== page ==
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See how there’s two versions of so many of their albums? I find that irritating. It lowers the tide for all of the albums and tracks in question.

Devo

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More rows of Devo because, again, I cared more.

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Kraftwerk

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I like it when there are fewer albums. The screenshots are prettier.

LL Cool J

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MC5

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Not a big surprise there for the #1 track.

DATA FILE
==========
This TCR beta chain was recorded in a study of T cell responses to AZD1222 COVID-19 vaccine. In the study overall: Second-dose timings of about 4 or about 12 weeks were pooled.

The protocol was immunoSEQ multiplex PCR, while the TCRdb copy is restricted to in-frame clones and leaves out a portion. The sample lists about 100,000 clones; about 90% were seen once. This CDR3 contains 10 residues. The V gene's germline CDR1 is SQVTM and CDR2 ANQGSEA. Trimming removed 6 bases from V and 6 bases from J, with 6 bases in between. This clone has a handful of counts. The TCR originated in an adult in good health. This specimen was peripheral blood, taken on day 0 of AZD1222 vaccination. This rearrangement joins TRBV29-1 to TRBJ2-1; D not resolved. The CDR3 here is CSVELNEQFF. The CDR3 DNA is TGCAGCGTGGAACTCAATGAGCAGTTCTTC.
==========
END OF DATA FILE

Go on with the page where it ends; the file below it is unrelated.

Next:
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Radiohead

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Rage Against the Machine

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Rufus

I know for a fact I didn’t add Rufus to my database until they were nominated last year so this line graph represents their popularity over the last year. You’re welcome.

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The Cure

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The Zombies

The Zombies are nominated again which makes me happy. I think they stand a better chance of getting in this year.

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No surprise in that list. I think what might hurt them is many people might be like me and can only name those top two tracks.

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I love that Still Got That Hunger is so high on their top albums list. It deserves it. Good on ya’, guys!